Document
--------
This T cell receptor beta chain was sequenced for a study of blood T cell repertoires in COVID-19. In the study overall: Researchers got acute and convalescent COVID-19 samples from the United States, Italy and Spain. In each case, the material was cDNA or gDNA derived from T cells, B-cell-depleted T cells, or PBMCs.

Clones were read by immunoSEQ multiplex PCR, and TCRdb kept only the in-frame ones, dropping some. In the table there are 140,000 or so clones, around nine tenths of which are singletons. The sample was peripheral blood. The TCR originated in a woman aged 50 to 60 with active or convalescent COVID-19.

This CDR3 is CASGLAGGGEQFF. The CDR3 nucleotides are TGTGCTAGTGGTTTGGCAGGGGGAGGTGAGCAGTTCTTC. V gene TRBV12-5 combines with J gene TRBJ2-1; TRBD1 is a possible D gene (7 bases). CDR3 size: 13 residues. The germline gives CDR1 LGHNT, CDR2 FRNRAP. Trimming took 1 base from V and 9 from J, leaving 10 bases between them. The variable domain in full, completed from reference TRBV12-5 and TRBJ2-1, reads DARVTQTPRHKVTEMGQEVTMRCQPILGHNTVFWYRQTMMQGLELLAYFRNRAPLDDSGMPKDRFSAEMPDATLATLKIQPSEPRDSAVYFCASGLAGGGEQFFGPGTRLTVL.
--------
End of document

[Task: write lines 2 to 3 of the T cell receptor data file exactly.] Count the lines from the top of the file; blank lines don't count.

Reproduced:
Clones were read by immunoSEQ multiplex PCR, and TCRdb kept only the in-frame ones, dropping some. In the table there are 140,000 or so clones, around nine tenths of which are singletons. The sample was peripheral blood. The TCR originated in a woman aged 50 to 60 with active or convalescent COVID-19.

This CDR3 is CASGLAGGGEQFF. The CDR3 nucleotides are TGTGCTAGTGGTTTGGCAGGGGGAGGTGAGCAGTTCTTC. V gene TRBV12-5 combines with J gene TRBJ2-1; TRBD1 is a possible D gene (7 bases). CDR3 size: 13 residues. The germline gives CDR1 LGHNT, CDR2 FRNRAP. Trimming took 1 base from V and 9 from J, leaving 10 bases between them. The variable domain in full, completed from reference TRBV12-5 and TRBJ2-1, reads DARVTQTPRHKVTEMGQEVTMRCQPILGHNTVFWYRQTMMQGLELLAYFRNRAPLDDSGMPKDRFSAEMPDATLATLKIQPSEPRDSAVYFCASGLAGGGEQFFGPGTRLTVL.